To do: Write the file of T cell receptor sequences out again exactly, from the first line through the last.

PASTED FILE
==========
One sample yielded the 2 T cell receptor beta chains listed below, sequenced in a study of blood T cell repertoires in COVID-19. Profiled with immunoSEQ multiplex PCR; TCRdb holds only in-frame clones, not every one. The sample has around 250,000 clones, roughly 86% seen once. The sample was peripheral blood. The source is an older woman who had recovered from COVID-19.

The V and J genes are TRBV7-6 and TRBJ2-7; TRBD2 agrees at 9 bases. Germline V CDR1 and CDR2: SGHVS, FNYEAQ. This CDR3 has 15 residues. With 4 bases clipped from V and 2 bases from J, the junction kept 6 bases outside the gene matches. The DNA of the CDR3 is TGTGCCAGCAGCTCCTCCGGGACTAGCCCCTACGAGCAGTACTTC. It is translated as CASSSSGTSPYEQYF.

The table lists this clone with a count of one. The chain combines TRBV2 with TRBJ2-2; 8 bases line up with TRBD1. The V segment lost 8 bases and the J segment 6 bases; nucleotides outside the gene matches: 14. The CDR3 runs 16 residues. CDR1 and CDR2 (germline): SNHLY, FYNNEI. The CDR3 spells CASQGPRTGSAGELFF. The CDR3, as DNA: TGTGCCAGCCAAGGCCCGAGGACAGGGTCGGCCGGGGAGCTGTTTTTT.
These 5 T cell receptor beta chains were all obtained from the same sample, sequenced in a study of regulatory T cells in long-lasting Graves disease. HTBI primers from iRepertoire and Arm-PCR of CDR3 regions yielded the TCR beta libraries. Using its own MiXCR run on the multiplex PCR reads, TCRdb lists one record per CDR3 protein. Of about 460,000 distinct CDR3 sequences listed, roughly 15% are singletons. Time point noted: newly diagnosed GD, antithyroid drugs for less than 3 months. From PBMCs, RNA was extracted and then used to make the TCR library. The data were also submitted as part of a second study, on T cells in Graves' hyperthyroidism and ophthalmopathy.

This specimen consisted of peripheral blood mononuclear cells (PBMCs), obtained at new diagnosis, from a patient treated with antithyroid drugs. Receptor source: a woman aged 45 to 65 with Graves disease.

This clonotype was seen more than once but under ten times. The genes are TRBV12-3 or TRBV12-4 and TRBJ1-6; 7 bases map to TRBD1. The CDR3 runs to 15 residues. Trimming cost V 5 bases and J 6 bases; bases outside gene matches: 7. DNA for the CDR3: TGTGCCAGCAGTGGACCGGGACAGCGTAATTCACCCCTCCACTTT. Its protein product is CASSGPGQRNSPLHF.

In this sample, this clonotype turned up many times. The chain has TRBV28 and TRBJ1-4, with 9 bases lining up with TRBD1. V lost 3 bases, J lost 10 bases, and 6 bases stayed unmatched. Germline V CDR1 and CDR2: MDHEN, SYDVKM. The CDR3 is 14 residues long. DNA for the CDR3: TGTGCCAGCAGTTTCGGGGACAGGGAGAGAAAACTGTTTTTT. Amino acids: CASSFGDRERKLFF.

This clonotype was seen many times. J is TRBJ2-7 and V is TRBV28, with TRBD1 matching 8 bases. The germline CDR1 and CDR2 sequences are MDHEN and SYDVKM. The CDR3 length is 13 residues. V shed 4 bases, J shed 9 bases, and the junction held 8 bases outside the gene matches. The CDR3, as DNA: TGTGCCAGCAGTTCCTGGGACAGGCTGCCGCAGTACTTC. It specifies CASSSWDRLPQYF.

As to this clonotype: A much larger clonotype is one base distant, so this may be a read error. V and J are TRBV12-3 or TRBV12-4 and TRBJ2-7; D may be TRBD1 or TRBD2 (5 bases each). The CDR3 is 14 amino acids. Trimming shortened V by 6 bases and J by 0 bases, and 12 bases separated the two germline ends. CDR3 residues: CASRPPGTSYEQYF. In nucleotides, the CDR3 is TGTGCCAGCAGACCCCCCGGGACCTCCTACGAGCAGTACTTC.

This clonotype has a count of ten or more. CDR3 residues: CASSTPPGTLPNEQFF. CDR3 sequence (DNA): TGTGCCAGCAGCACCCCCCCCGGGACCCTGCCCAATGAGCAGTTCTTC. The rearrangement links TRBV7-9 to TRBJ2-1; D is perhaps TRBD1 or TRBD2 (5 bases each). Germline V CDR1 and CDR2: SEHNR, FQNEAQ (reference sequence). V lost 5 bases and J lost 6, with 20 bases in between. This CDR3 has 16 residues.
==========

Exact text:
One sample yielded the 2 T cell receptor beta chains listed below, sequenced in a study of blood T cell repertoires in COVID-19. Profiled with immunoSEQ multiplex PCR; TCRdb holds only in-frame clones, not every one. The sample has around 250,000 clones, roughly 86% seen once. The sample was peripheral blood. The source is an older woman who had recovered from COVID-19.

The V and J genes are TRBV7-6 and TRBJ2-7; TRBD2 agrees at 9 bases. Germline V CDR1 and CDR2: SGHVS, FNYEAQ. This CDR3 has 15 residues. With 4 bases clipped from V and 2 bases from J, the junction kept 6 bases outside the gene matches. The DNA of the CDR3 is TGTGCCAGCAGCTCCTCCGGGACTAGCCCCTACGAGCAGTACTTC. It is translated as CASSSSGTSPYEQYF.

The table lists this clone with a count of one. The chain combines TRBV2 with TRBJ2-2; 8 bases line up with TRBD1. The V segment lost 8 bases and the J segment 6 bases; nucleotides outside the gene matches: 14. The CDR3 runs 16 residues. CDR1 and CDR2 (germline): SNHLY, FYNNEI. The CDR3 spells CASQGPRTGSAGELFF. The CDR3, as DNA: TGTGCCAGCCAAGGCCCGAGGACAGGGTCGGCCGGGGAGCTGTTTTTT.
These 5 T cell receptor beta chains were all obtained from the same sample, sequenced in a study of regulatory T cells in long-lasting Graves disease. HTBI primers from iRepertoire and Arm-PCR of CDR3 regions yielded the TCR beta libraries. Using its own MiXCR run on the multiplex PCR reads, TCRdb lists one record per CDR3 protein. Of about 460,000 distinct CDR3 sequences listed, roughly 15% are singletons. Time point noted: newly diagnosed GD, antithyroid drugs for less than 3 months. From PBMCs, RNA was extracted and then used to make the TCR library. The data were also submitted as part of a second study, on T cells in Graves' hyperthyroidism and ophthalmopathy.

This specimen consisted of peripheral blood mononuclear cells (PBMCs), obtained at new diagnosis, from a patient treated with antithyroid drugs. Receptor source: a woman aged 45 to 65 with Graves disease.

This clonotype was seen more than once but under ten times. The genes are TRBV12-3 or TRBV12-4 and TRBJ1-6; 7 bases map to TRBD1. The CDR3 runs to 15 residues. Trimming cost V 5 bases and J 6 bases; bases outside gene matches: 7. DNA for the CDR3: TGTGCCAGCAGTGGACCGGGACAGCGTAATTCACCCCTCCACTTT. Its protein product is CASSGPGQRNSPLHF.

In this sample, this clonotype turned up many times. The chain has TRBV28 and TRBJ1-4, with 9 bases lining up with TRBD1. V lost 3 bases, J lost 10 bases, and 6 bases stayed unmatched. Germline V CDR1 and CDR2: MDHEN, SYDVKM. The CDR3 is 14 residues long. DNA for the CDR3: TGTGCCAGCAGTTTCGGGGACAGGGAGAGAAAACTGTTTTTT. Amino acids: CASSFGDRERKLFF.

This clonotype was seen many times. J is TRBJ2-7 and V is TRBV28, with TRBD1 matching 8 bases. The germline CDR1 and CDR2 sequences are MDHEN and SYDVKM. The CDR3 length is 13 residues. V shed 4 bases, J shed 9 bases, and the junction held 8 bases outside the gene matches. The CDR3, as DNA: TGTGCCAGCAGTTCCTGGGACAGGCTGCCGCAGTACTTC. It specifies CASSSWDRLPQYF.

As to this clonotype: A much larger clonotype is one base distant, so this may be a read error. V and J are TRBV12-3 or TRBV12-4 and TRBJ2-7; D may be TRBD1 or TRBD2 (5 bases each). The CDR3 is 14 amino acids. Trimming shortened V by 6 bases and J by 0 bases, and 12 bases separated the two germline ends. CDR3 residues: CASRPPGTSYEQYF. In nucleotides, the CDR3 is TGTGCCAGCAGACCCCCCGGGACCTCCTACGAGCAGTACTTC.

This clonotype has a count of ten or more. CDR3 residues: CASSTPPGTLPNEQFF. CDR3 sequence (DNA): TGTGCCAGCAGCACCCCCCCCGGGACCCTGCCCAATGAGCAGTTCTTC. The rearrangement links TRBV7-9 to TRBJ2-1; D is perhaps TRBD1 or TRBD2 (5 bases each). Germline V CDR1 and CDR2: SEHNR, FQNEAQ (reference sequence). V lost 5 bases and J lost 6, with 20 bases in between. This CDR3 has 16 residues.